Footnotes & Endnotes: Advice on Placement, Format & Writing Style
Footnotes and endnotes are generally placed where they are most relevant in the main text, which usually means immediately after the material to which they pertain, but, as a general rule, notes should not be attached to titles, headings or either the preliminary or final matter of a thesis. Some styles and guidelines will call for notes to appear only at the end of sentences or, in rare cases, only at the end of paragraphs, which means that all references and supplementary information relevant to a sentence or paragraph will need to be included in a single note. Note numbers usually follow full stops and commas, but precede colons and semicolons. The precise placement of note numbers in relation to punctuation is also style dependent, however, so do check any guidelines provided by your university to be sure you are positioning the note numbers in your thesis correctly.
The font used in footnotes and endnotes should be the same as the font used in the main thesis, though the automatic note function in word-processing programs such as Microsoft Word will often use a different font for notes, so do watch for this and adjust the font if necessary. However, the text within notes can be a little smaller than the text in the main document (a 10-point font might be used, for instance, when the main text uses a 12-point one) as long as the text in your notes remains clear and legible in relation to the size of the main text. This is a particular concern if complex and detailed information such as equations or passages of text using special characters are included in the notes, or if superscript numbers are used for numerical citations within the notes. With all aspects of formatting notes, once you have decided on an effective system for your thesis, it is essential that you adopt and use it consistently throughout the document.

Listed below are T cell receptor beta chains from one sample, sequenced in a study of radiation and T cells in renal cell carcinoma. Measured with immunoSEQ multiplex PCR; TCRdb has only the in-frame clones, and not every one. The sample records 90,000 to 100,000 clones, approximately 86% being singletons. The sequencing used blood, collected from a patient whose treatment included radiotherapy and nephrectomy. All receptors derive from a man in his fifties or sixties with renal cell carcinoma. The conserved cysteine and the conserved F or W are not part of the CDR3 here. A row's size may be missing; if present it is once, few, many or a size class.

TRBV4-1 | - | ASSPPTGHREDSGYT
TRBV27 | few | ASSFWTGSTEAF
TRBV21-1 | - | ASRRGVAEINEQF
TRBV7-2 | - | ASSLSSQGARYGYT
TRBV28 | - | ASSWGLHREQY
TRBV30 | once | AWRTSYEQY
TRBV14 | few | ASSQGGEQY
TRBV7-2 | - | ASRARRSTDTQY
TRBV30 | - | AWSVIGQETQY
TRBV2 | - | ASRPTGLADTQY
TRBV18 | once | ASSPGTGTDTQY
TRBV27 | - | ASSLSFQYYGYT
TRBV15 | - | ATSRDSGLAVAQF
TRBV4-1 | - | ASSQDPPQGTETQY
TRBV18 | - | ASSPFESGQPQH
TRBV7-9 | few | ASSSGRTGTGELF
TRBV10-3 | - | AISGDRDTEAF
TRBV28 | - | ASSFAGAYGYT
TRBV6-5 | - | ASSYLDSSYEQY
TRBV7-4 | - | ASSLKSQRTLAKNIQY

Although some authors treat footnotes and endnotes as a place where informal, shorthand or point-form English is acceptable, this approach is best avoided in a thesis or any other scholarly document. Notes for supplementary material (whether that material includes references or not) should always be written in complete and correct formal sentences that are punctuated both effectively and consistently. Even when notes exist for no other reason than to provide references, they should observe a precise and consistent arrangement and punctuation style for those references. In future postings on the topic of footnotes and endnotes, I will discuss the specific contents of notes used for documentation and supplementary material.
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